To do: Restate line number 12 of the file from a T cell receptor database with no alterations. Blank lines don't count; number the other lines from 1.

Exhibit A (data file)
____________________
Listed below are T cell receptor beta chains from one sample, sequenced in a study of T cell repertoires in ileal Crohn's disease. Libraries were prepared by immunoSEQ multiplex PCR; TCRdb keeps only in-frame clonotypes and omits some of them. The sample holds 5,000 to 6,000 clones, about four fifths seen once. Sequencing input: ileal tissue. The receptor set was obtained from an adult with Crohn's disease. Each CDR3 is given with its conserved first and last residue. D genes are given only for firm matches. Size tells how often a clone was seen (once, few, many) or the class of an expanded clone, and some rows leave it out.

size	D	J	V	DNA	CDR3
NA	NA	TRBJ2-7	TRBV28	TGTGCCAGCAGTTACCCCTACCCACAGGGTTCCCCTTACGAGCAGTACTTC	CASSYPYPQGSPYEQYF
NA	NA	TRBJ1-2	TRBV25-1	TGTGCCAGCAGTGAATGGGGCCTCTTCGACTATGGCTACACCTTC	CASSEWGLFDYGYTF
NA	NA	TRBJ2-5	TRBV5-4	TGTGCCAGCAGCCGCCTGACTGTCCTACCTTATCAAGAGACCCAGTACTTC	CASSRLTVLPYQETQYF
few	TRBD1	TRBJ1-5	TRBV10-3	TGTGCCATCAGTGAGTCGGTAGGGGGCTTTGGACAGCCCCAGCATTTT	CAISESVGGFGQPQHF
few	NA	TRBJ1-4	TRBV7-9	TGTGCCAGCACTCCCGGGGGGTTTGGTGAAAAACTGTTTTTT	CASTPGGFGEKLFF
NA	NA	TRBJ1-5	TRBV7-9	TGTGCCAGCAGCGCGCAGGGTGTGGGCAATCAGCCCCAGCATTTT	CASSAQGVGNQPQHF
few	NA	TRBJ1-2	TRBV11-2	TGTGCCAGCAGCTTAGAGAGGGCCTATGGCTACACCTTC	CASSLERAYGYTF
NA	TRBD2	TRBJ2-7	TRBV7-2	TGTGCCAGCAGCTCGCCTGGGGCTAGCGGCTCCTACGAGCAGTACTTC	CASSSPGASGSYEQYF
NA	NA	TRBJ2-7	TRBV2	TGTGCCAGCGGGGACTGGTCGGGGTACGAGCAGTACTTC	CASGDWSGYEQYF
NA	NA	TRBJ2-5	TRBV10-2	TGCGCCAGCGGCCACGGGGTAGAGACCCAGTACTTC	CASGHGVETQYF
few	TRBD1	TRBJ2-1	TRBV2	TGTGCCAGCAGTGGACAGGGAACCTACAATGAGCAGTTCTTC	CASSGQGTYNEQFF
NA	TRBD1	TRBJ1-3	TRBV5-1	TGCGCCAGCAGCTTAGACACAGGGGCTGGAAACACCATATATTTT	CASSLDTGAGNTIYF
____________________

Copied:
NA	NA	TRBJ2-5	TRBV10-2	TGCGCCAGCGGCCACGGGGTAGAGACCCAGTACTTC	CASGHGVETQYF